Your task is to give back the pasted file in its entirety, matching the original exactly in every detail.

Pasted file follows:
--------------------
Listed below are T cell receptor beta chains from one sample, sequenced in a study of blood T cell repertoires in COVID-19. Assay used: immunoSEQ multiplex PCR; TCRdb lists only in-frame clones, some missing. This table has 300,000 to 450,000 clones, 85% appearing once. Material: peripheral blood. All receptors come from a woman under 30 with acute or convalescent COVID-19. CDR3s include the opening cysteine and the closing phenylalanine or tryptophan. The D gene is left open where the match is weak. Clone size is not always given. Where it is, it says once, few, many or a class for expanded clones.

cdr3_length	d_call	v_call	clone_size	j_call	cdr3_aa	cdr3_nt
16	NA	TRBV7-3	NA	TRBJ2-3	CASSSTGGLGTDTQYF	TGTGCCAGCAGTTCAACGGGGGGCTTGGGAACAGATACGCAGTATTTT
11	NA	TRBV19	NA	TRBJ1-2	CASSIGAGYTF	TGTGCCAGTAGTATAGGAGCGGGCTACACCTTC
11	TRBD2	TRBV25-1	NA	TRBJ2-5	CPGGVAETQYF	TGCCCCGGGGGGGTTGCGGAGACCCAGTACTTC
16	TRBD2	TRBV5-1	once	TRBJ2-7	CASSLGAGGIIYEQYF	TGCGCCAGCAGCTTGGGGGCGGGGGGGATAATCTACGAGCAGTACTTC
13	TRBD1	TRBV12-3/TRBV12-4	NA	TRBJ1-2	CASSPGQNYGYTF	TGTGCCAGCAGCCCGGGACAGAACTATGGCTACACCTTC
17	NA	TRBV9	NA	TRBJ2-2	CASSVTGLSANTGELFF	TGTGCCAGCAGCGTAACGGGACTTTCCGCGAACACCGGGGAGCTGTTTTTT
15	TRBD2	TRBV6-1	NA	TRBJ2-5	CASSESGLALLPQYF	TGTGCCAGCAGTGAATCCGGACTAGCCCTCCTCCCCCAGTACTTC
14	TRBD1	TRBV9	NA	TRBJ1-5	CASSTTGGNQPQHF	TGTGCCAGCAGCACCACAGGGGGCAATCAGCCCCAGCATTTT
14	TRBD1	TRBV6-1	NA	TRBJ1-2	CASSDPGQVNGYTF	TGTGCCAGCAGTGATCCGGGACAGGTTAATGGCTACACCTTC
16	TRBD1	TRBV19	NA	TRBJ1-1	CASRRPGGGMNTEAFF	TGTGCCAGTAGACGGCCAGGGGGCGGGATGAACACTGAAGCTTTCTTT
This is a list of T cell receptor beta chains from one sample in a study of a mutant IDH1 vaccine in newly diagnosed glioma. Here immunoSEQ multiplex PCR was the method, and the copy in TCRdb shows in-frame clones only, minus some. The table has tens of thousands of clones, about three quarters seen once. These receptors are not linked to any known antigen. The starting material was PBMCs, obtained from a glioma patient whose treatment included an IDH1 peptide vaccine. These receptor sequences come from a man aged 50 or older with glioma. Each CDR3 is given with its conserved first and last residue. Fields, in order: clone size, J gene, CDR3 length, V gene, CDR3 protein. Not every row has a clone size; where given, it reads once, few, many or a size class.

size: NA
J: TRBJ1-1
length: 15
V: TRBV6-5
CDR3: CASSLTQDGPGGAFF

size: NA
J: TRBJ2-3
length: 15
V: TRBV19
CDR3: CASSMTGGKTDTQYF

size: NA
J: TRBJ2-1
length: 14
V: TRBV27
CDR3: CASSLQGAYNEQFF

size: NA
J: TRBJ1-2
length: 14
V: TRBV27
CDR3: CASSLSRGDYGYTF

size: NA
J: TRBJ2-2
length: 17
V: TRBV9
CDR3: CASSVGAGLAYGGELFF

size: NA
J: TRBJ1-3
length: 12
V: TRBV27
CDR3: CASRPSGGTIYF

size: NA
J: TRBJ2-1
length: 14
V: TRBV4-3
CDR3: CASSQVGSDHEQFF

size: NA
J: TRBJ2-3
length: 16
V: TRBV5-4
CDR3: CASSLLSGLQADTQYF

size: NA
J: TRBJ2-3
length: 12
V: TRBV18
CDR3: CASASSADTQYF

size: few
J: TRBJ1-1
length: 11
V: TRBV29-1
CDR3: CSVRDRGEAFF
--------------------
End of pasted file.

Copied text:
Listed below are T cell receptor beta chains from one sample, sequenced in a study of blood T cell repertoires in COVID-19. Assay used: immunoSEQ multiplex PCR; TCRdb lists only in-frame clones, some missing. This table has 300,000 to 450,000 clones, 85% appearing once. Material: peripheral blood. All receptors come from a woman under 30 with acute or convalescent COVID-19. CDR3s include the opening cysteine and the closing phenylalanine or tryptophan. The D gene is left open where the match is weak. Clone size is not always given. Where it is, it says once, few, many or a class for expanded clones.

cdr3_length	d_call	v_call	clone_size	j_call	cdr3_aa	cdr3_nt
16	NA	TRBV7-3	NA	TRBJ2-3	CASSSTGGLGTDTQYF	TGTGCCAGCAGTTCAACGGGGGGCTTGGGAACAGATACGCAGTATTTT
11	NA	TRBV19	NA	TRBJ1-2	CASSIGAGYTF	TGTGCCAGTAGTATAGGAGCGGGCTACACCTTC
11	TRBD2	TRBV25-1	NA	TRBJ2-5	CPGGVAETQYF	TGCCCCGGGGGGGTTGCGGAGACCCAGTACTTC
16	TRBD2	TRBV5-1	once	TRBJ2-7	CASSLGAGGIIYEQYF	TGCGCCAGCAGCTTGGGGGCGGGGGGGATAATCTACGAGCAGTACTTC
13	TRBD1	TRBV12-3/TRBV12-4	NA	TRBJ1-2	CASSPGQNYGYTF	TGTGCCAGCAGCCCGGGACAGAACTATGGCTACACCTTC
17	NA	TRBV9	NA	TRBJ2-2	CASSVTGLSANTGELFF	TGTGCCAGCAGCGTAACGGGACTTTCCGCGAACACCGGGGAGCTGTTTTTT
15	TRBD2	TRBV6-1	NA	TRBJ2-5	CASSESGLALLPQYF	TGTGCCAGCAGTGAATCCGGACTAGCCCTCCTCCCCCAGTACTTC
14	TRBD1	TRBV9	NA	TRBJ1-5	CASSTTGGNQPQHF	TGTGCCAGCAGCACCACAGGGGGCAATCAGCCCCAGCATTTT
14	TRBD1	TRBV6-1	NA	TRBJ1-2	CASSDPGQVNGYTF	TGTGCCAGCAGTGATCCGGGACAGGTTAATGGCTACACCTTC
16	TRBD1	TRBV19	NA	TRBJ1-1	CASRRPGGGMNTEAFF	TGTGCCAGTAGACGGCCAGGGGGCGGGATGAACACTGAAGCTTTCTTT
This is a list of T cell receptor beta chains from one sample in a study of a mutant IDH1 vaccine in newly diagnosed glioma. Here immunoSEQ multiplex PCR was the method, and the copy in TCRdb shows in-frame clones only, minus some. The table has tens of thousands of clones, about three quarters seen once. These receptors are not linked to any known antigen. The starting material was PBMCs, obtained from a glioma patient whose treatment included an IDH1 peptide vaccine. These receptor sequences come from a man aged 50 or older with glioma. Each CDR3 is given with its conserved first and last residue. Fields, in order: clone size, J gene, CDR3 length, V gene, CDR3 protein. Not every row has a clone size; where given, it reads once, few, many or a size class.

size: NA
J: TRBJ1-1
length: 15
V: TRBV6-5
CDR3: CASSLTQDGPGGAFF

size: NA
J: TRBJ2-3
length: 15
V: TRBV19
CDR3: CASSMTGGKTDTQYF

size: NA
J: TRBJ2-1
length: 14
V: TRBV27
CDR3: CASSLQGAYNEQFF

size: NA
J: TRBJ1-2
length: 14
V: TRBV27
CDR3: CASSLSRGDYGYTF

size: NA
J: TRBJ2-2
length: 17
V: TRBV9
CDR3: CASSVGAGLAYGGELFF

size: NA
J: TRBJ1-3
length: 12
V: TRBV27
CDR3: CASRPSGGTIYF

size: NA
J: TRBJ2-1
length: 14
V: TRBV4-3
CDR3: CASSQVGSDHEQFF

size: NA
J: TRBJ2-3
length: 16
V: TRBV5-4
CDR3: CASSLLSGLQADTQYF

size: NA
J: TRBJ2-3
length: 12
V: TRBV18
CDR3: CASASSADTQYF

size: few
J: TRBJ1-1
length: 11
V: TRBV29-1
CDR3: CSVRDRGEAFF